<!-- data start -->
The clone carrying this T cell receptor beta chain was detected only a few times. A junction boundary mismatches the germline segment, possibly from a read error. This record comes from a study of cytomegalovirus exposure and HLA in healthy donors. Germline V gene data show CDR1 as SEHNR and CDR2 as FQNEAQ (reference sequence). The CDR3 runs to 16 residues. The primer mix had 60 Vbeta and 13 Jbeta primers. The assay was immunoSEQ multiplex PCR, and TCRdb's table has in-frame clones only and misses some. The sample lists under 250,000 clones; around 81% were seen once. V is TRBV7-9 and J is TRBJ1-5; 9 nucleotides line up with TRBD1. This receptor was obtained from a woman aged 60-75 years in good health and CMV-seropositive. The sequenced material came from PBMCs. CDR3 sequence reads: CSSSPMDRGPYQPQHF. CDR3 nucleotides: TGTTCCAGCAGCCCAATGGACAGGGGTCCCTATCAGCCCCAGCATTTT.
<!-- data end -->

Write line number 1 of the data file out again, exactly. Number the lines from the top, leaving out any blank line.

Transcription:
The clone carrying this T cell receptor beta chain was detected only a few times. A junction boundary mismatches the germline segment, possibly from a read error. This record comes from a study of cytomegalovirus exposure and HLA in healthy donors. Germline V gene data show CDR1 as SEHNR and CDR2 as FQNEAQ (reference sequence). The CDR3 runs to 16 residues. The primer mix had 60 Vbeta and 13 Jbeta primers. The assay was immunoSEQ multiplex PCR, and TCRdb's table has in-frame clones only and misses some. The sample lists under 250,000 clones; around 81% were seen once. V is TRBV7-9 and J is TRBJ1-5; 9 nucleotides line up with TRBD1. This receptor was obtained from a woman aged 60-75 years in good health and CMV-seropositive. The sequenced material came from PBMCs. CDR3 sequence reads: CSSSPMDRGPYQPQHF. CDR3 nucleotides: TGTTCCAGCAGCCCAATGGACAGGGGTCCCTATCAGCCCCAGCATTTT.